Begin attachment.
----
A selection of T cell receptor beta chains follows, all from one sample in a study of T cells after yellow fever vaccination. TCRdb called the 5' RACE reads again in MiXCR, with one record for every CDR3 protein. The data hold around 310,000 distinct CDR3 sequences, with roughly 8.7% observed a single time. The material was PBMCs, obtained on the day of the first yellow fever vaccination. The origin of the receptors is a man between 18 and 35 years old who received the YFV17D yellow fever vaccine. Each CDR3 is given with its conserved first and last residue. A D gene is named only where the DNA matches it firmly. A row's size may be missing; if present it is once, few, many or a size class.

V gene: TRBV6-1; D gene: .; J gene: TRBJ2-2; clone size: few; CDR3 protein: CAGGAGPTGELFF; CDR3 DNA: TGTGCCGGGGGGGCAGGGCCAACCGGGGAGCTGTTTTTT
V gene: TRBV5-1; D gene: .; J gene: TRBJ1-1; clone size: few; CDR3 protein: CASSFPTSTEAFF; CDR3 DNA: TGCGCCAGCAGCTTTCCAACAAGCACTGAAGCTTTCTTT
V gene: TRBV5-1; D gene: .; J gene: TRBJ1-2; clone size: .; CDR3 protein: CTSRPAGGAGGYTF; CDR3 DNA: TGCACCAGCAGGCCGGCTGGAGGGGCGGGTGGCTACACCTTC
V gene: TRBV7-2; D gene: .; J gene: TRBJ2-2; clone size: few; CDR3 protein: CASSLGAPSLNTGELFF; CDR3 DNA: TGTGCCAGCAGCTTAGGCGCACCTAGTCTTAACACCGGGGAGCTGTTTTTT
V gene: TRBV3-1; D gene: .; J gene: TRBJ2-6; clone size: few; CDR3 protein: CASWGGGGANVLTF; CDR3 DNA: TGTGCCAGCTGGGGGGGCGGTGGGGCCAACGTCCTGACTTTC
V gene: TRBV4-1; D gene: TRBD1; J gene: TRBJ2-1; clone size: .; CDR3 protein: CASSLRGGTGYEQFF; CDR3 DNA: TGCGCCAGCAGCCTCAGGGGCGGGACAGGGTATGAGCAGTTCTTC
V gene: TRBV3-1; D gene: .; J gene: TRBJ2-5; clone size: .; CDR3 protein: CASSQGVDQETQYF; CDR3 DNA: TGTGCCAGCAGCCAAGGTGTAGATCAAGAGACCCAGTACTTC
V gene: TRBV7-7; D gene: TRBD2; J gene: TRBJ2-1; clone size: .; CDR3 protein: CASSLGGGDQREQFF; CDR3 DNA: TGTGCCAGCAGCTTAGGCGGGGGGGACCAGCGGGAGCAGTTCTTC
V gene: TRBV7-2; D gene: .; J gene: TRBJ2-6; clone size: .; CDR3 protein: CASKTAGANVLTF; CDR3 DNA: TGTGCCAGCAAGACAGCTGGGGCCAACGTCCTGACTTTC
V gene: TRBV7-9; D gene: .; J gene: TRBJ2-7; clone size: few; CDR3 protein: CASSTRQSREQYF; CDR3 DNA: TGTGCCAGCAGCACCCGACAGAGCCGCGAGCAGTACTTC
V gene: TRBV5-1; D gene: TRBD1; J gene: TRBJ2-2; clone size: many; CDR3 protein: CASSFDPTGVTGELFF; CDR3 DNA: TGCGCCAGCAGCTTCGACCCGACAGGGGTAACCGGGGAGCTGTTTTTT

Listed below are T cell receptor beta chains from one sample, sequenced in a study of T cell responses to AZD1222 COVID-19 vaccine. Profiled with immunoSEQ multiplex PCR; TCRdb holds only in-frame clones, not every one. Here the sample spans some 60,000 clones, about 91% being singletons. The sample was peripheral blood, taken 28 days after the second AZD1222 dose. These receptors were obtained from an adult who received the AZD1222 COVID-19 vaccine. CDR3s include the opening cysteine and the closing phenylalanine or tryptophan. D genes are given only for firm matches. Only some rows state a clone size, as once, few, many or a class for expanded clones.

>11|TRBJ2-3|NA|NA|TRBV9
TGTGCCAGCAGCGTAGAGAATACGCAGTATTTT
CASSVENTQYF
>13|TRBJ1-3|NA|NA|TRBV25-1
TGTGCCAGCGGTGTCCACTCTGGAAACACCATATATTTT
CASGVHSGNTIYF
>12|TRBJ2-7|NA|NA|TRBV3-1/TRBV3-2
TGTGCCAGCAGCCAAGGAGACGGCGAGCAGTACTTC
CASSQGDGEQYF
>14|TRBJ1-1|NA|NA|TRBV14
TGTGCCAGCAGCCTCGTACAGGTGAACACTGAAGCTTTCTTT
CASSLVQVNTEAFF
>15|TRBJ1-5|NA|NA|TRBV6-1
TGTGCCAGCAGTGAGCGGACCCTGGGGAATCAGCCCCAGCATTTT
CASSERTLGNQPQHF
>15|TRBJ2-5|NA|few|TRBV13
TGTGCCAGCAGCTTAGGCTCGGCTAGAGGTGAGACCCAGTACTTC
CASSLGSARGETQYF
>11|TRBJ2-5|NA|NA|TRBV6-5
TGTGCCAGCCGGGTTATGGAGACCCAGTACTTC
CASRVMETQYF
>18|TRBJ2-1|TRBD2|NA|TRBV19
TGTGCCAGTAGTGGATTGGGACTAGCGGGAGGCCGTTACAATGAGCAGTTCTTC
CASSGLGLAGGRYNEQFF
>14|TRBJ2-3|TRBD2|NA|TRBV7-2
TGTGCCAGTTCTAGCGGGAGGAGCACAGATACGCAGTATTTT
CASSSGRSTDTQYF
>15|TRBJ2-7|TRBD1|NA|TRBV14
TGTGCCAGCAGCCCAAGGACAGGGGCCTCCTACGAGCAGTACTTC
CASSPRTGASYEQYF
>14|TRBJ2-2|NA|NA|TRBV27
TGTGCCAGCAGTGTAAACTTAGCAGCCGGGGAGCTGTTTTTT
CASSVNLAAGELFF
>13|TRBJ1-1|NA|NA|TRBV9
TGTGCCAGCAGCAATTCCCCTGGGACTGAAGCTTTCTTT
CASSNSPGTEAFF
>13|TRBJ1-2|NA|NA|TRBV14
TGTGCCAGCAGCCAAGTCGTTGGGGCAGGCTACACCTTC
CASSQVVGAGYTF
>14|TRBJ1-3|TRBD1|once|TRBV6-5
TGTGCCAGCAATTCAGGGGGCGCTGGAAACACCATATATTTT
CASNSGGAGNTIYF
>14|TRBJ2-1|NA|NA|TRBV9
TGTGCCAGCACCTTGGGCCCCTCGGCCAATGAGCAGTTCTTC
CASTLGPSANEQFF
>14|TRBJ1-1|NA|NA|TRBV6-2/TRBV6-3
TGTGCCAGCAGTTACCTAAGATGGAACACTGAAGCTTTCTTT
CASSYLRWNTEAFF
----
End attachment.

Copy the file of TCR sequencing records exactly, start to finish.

A selection of T cell receptor beta chains follows, all from one sample in a study of T cells after yellow fever vaccination. TCRdb called the 5' RACE reads again in MiXCR, with one record for every CDR3 protein. The data hold around 310,000 distinct CDR3 sequences, with roughly 8.7% observed a single time. The material was PBMCs, obtained on the day of the first yellow fever vaccination. The origin of the receptors is a man between 18 and 35 years old who received the YFV17D yellow fever vaccine. Each CDR3 is given with its conserved first and last residue. A D gene is named only where the DNA matches it firmly. A row's size may be missing; if present it is once, few, many or a size class.

V gene: TRBV6-1; D gene: .; J gene: TRBJ2-2; clone size: few; CDR3 protein: CAGGAGPTGELFF; CDR3 DNA: TGTGCCGGGGGGGCAGGGCCAACCGGGGAGCTGTTTTTT
V gene: TRBV5-1; D gene: .; J gene: TRBJ1-1; clone size: few; CDR3 protein: CASSFPTSTEAFF; CDR3 DNA: TGCGCCAGCAGCTTTCCAACAAGCACTGAAGCTTTCTTT
V gene: TRBV5-1; D gene: .; J gene: TRBJ1-2; clone size: .; CDR3 protein: CTSRPAGGAGGYTF; CDR3 DNA: TGCACCAGCAGGCCGGCTGGAGGGGCGGGTGGCTACACCTTC
V gene: TRBV7-2; D gene: .; J gene: TRBJ2-2; clone size: few; CDR3 protein: CASSLGAPSLNTGELFF; CDR3 DNA: TGTGCCAGCAGCTTAGGCGCACCTAGTCTTAACACCGGGGAGCTGTTTTTT
V gene: TRBV3-1; D gene: .; J gene: TRBJ2-6; clone size: few; CDR3 protein: CASWGGGGANVLTF; CDR3 DNA: TGTGCCAGCTGGGGGGGCGGTGGGGCCAACGTCCTGACTTTC
V gene: TRBV4-1; D gene: TRBD1; J gene: TRBJ2-1; clone size: .; CDR3 protein: CASSLRGGTGYEQFF; CDR3 DNA: TGCGCCAGCAGCCTCAGGGGCGGGACAGGGTATGAGCAGTTCTTC
V gene: TRBV3-1; D gene: .; J gene: TRBJ2-5; clone size: .; CDR3 protein: CASSQGVDQETQYF; CDR3 DNA: TGTGCCAGCAGCCAAGGTGTAGATCAAGAGACCCAGTACTTC
V gene: TRBV7-7; D gene: TRBD2; J gene: TRBJ2-1; clone size: .; CDR3 protein: CASSLGGGDQREQFF; CDR3 DNA: TGTGCCAGCAGCTTAGGCGGGGGGGACCAGCGGGAGCAGTTCTTC
V gene: TRBV7-2; D gene: .; J gene: TRBJ2-6; clone size: .; CDR3 protein: CASKTAGANVLTF; CDR3 DNA: TGTGCCAGCAAGACAGCTGGGGCCAACGTCCTGACTTTC
V gene: TRBV7-9; D gene: .; J gene: TRBJ2-7; clone size: few; CDR3 protein: CASSTRQSREQYF; CDR3 DNA: TGTGCCAGCAGCACCCGACAGAGCCGCGAGCAGTACTTC
V gene: TRBV5-1; D gene: TRBD1; J gene: TRBJ2-2; clone size: many; CDR3 protein: CASSFDPTGVTGELFF; CDR3 DNA: TGCGCCAGCAGCTTCGACCCGACAGGGGTAACCGGGGAGCTGTTTTTT

Listed below are T cell receptor beta chains from one sample, sequenced in a study of T cell responses to AZD1222 COVID-19 vaccine. Profiled with immunoSEQ multiplex PCR; TCRdb holds only in-frame clones, not every one. Here the sample spans some 60,000 clones, about 91% being singletons. The sample was peripheral blood, taken 28 days after the second AZD1222 dose. These receptors were obtained from an adult who received the AZD1222 COVID-19 vaccine. CDR3s include the opening cysteine and the closing phenylalanine or tryptophan. D genes are given only for firm matches. Only some rows state a clone size, as once, few, many or a class for expanded clones.

>11|TRBJ2-3|NA|NA|TRBV9
TGTGCCAGCAGCGTAGAGAATACGCAGTATTTT
CASSVENTQYF
>13|TRBJ1-3|NA|NA|TRBV25-1
TGTGCCAGCGGTGTCCACTCTGGAAACACCATATATTTT
CASGVHSGNTIYF
>12|TRBJ2-7|NA|NA|TRBV3-1/TRBV3-2
TGTGCCAGCAGCCAAGGAGACGGCGAGCAGTACTTC
CASSQGDGEQYF
>14|TRBJ1-1|NA|NA|TRBV14
TGTGCCAGCAGCCTCGTACAGGTGAACACTGAAGCTTTCTTT
CASSLVQVNTEAFF
>15|TRBJ1-5|NA|NA|TRBV6-1
TGTGCCAGCAGTGAGCGGACCCTGGGGAATCAGCCCCAGCATTTT
CASSERTLGNQPQHF
>15|TRBJ2-5|NA|few|TRBV13
TGTGCCAGCAGCTTAGGCTCGGCTAGAGGTGAGACCCAGTACTTC
CASSLGSARGETQYF
>11|TRBJ2-5|NA|NA|TRBV6-5
TGTGCCAGCCGGGTTATGGAGACCCAGTACTTC
CASRVMETQYF
>18|TRBJ2-1|TRBD2|NA|TRBV19
TGTGCCAGTAGTGGATTGGGACTAGCGGGAGGCCGTTACAATGAGCAGTTCTTC
CASSGLGLAGGRYNEQFF
>14|TRBJ2-3|TRBD2|NA|TRBV7-2
TGTGCCAGTTCTAGCGGGAGGAGCACAGATACGCAGTATTTT
CASSSGRSTDTQYF
>15|TRBJ2-7|TRBD1|NA|TRBV14
TGTGCCAGCAGCCCAAGGACAGGGGCCTCCTACGAGCAGTACTTC
CASSPRTGASYEQYF
>14|TRBJ2-2|NA|NA|TRBV27
TGTGCCAGCAGTGTAAACTTAGCAGCCGGGGAGCTGTTTTTT
CASSVNLAAGELFF
>13|TRBJ1-1|NA|NA|TRBV9
TGTGCCAGCAGCAATTCCCCTGGGACTGAAGCTTTCTTT
CASSNSPGTEAFF
>13|TRBJ1-2|NA|NA|TRBV14
TGTGCCAGCAGCCAAGTCGTTGGGGCAGGCTACACCTTC
CASSQVVGAGYTF
>14|TRBJ1-3|TRBD1|once|TRBV6-5
TGTGCCAGCAATTCAGGGGGCGCTGGAAACACCATATATTTT
CASNSGGAGNTIYF
>14|TRBJ2-1|NA|NA|TRBV9
TGTGCCAGCACCTTGGGCCCCTCGGCCAATGAGCAGTTCTTC
CASTLGPSANEQFF
>14|TRBJ1-1|NA|NA|TRBV6-2/TRBV6-3
TGTGCCAGCAGTTACCTAAGATGGAACACTGAAGCTTTCTTT
CASSYLRWNTEAFF